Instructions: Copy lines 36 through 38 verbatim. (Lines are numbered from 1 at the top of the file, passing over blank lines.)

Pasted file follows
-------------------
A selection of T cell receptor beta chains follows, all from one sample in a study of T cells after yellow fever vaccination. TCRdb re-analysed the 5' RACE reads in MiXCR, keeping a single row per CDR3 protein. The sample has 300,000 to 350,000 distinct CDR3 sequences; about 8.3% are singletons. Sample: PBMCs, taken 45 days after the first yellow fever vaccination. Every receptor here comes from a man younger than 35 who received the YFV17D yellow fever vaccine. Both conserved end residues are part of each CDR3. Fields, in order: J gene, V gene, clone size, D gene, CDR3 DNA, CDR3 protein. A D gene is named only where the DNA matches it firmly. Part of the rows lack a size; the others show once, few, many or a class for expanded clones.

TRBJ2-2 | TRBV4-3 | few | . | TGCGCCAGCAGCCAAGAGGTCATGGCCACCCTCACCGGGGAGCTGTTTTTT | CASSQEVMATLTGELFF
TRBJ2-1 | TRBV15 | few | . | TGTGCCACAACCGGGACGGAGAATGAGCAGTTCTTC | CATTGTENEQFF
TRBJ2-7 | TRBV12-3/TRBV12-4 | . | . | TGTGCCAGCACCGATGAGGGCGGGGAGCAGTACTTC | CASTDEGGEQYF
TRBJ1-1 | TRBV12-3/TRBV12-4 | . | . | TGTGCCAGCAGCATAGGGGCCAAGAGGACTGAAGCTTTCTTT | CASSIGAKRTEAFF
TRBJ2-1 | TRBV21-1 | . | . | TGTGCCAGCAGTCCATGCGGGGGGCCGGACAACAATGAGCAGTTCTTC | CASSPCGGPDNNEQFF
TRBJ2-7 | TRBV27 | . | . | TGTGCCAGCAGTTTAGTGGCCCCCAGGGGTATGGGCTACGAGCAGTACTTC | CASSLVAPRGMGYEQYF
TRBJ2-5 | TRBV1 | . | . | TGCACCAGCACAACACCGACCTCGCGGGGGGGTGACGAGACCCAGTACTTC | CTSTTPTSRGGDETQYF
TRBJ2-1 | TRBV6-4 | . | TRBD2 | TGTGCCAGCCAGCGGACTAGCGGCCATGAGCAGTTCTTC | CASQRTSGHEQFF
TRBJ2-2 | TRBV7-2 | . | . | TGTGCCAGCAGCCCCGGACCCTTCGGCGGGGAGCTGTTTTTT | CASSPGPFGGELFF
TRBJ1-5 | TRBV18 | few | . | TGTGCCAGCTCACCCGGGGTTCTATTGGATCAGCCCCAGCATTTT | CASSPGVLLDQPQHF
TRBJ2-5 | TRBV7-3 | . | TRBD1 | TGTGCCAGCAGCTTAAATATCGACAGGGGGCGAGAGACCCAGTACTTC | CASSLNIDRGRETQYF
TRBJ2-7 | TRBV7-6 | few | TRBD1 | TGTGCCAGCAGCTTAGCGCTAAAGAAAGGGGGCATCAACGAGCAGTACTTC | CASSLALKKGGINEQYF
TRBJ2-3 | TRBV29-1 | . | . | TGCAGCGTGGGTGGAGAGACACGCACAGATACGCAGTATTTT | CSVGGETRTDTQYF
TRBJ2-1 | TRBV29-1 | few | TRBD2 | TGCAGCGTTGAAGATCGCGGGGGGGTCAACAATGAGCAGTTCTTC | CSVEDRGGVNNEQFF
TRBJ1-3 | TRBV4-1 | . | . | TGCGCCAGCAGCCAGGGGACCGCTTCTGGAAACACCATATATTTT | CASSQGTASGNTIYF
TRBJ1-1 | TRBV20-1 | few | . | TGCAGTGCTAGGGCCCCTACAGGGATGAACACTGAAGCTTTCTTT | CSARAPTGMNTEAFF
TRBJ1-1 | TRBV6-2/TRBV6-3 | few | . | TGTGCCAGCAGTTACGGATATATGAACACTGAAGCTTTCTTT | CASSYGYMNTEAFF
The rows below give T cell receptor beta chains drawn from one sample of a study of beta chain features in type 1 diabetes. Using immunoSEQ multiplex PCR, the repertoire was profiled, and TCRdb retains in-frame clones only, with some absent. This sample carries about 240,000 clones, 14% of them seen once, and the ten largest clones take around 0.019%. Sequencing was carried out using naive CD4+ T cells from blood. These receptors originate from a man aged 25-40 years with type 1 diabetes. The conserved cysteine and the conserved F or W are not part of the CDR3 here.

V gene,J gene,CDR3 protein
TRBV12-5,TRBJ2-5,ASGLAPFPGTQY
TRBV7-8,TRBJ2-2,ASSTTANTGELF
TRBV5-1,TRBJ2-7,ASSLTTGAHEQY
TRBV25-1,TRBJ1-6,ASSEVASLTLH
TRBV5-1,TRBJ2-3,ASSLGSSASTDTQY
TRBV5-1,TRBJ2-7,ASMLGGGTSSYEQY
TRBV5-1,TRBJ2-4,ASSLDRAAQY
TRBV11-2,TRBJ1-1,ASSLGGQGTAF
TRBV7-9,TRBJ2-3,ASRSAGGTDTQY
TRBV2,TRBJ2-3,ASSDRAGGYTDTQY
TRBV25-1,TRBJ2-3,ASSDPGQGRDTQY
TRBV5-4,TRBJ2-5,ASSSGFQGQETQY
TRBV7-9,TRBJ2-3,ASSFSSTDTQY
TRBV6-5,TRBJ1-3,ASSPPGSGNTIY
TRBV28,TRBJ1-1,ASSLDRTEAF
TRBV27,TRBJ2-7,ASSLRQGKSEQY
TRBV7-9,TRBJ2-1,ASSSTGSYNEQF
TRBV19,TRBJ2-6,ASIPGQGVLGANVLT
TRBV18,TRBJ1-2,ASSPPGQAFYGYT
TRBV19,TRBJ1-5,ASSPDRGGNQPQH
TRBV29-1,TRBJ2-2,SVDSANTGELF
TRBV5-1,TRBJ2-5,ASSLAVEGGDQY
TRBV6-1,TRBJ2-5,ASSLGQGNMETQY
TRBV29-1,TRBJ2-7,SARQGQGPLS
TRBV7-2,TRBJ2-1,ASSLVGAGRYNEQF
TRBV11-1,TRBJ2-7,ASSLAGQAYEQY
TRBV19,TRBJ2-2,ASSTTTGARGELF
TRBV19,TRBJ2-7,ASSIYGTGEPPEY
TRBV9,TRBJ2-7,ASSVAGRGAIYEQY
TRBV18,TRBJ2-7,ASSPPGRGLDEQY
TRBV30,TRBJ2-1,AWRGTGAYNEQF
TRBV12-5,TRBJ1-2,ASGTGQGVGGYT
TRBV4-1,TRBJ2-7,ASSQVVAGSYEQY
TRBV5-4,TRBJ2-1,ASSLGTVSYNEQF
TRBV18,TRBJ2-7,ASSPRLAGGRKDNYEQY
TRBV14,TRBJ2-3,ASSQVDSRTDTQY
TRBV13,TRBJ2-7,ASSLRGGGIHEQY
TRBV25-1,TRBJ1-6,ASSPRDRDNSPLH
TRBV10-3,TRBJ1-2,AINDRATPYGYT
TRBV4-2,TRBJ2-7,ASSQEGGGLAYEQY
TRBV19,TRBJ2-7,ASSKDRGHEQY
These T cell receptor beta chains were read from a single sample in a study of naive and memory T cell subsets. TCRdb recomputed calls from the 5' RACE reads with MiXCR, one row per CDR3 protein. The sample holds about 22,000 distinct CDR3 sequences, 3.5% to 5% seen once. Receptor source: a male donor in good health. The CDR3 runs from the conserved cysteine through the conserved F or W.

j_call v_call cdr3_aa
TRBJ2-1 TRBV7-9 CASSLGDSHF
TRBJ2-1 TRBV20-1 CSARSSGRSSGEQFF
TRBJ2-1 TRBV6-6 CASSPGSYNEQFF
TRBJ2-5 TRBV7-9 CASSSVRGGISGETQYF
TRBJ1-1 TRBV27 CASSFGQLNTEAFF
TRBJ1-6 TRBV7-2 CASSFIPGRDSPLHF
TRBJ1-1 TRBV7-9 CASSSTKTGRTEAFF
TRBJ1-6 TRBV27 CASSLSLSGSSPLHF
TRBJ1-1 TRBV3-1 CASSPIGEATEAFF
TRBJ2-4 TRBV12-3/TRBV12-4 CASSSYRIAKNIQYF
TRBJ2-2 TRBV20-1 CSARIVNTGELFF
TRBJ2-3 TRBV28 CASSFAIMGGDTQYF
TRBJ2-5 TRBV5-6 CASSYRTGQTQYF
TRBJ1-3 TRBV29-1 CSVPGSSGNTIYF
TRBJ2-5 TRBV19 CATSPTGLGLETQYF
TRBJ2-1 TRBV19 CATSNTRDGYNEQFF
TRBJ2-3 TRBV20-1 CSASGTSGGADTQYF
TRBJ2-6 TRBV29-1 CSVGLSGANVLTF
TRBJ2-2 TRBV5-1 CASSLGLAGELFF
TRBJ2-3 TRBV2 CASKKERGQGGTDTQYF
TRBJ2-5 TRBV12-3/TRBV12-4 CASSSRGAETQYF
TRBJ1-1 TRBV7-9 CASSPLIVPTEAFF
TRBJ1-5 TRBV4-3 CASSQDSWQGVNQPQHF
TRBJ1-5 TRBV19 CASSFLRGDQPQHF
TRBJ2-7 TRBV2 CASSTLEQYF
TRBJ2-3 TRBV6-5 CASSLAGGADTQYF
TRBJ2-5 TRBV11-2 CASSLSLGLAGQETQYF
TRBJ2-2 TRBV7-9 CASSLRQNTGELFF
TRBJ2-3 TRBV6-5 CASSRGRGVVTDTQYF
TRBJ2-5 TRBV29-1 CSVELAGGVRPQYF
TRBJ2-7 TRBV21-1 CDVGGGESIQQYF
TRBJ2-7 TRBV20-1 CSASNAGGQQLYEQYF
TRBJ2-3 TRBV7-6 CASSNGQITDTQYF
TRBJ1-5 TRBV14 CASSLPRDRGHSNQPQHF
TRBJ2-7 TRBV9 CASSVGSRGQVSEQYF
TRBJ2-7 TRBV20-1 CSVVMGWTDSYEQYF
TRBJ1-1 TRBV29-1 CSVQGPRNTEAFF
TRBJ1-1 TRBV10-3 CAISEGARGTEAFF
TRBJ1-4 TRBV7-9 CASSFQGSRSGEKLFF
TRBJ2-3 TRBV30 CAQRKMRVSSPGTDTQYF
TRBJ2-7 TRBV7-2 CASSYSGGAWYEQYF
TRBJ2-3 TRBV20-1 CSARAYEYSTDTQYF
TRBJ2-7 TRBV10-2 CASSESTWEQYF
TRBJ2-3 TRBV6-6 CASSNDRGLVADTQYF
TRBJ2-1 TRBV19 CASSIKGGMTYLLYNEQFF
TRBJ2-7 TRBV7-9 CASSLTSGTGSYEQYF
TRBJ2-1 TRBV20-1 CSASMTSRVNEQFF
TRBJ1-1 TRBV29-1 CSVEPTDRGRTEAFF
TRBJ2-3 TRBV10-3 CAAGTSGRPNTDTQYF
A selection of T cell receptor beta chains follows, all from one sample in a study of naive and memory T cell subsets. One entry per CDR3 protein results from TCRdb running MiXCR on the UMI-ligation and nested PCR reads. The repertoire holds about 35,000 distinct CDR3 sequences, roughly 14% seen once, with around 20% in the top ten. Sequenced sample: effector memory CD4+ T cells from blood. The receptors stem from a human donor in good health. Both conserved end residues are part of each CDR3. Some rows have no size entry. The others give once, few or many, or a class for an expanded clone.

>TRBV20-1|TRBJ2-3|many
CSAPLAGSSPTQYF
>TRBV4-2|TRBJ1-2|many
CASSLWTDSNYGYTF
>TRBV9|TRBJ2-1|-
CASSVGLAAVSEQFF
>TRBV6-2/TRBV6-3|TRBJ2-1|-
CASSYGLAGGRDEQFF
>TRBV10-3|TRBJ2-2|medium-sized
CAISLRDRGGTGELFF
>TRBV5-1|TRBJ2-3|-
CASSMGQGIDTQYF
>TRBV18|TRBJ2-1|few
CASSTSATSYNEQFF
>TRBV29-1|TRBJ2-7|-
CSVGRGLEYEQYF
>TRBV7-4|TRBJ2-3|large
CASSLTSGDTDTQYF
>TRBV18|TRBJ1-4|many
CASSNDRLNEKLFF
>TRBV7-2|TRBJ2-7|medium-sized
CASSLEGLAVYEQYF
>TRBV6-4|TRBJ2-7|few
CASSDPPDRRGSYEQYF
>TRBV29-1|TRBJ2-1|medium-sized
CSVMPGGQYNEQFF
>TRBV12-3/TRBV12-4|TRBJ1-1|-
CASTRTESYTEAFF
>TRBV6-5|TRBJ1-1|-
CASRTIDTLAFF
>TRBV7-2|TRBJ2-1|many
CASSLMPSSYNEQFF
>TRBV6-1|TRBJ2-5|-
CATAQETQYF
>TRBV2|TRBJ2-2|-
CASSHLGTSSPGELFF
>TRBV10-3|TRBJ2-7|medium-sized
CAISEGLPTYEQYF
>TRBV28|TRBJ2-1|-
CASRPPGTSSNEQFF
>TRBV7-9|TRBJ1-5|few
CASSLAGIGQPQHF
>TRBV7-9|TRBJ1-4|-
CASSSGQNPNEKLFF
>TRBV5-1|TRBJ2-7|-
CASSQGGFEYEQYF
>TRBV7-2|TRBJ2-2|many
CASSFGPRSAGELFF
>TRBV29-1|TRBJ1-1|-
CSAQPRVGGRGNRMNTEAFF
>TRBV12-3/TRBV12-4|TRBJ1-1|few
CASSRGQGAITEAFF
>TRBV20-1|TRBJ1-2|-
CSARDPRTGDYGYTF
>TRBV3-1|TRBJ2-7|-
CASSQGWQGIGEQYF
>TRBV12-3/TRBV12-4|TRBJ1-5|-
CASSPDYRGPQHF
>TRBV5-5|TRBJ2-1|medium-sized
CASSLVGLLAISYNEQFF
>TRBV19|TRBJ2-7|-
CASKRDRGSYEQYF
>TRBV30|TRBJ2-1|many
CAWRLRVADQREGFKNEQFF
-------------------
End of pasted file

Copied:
TRBV27,TRBJ2-7,ASSLRQGKSEQY
TRBV7-9,TRBJ2-1,ASSSTGSYNEQF
TRBV19,TRBJ2-6,ASIPGQGVLGANVLT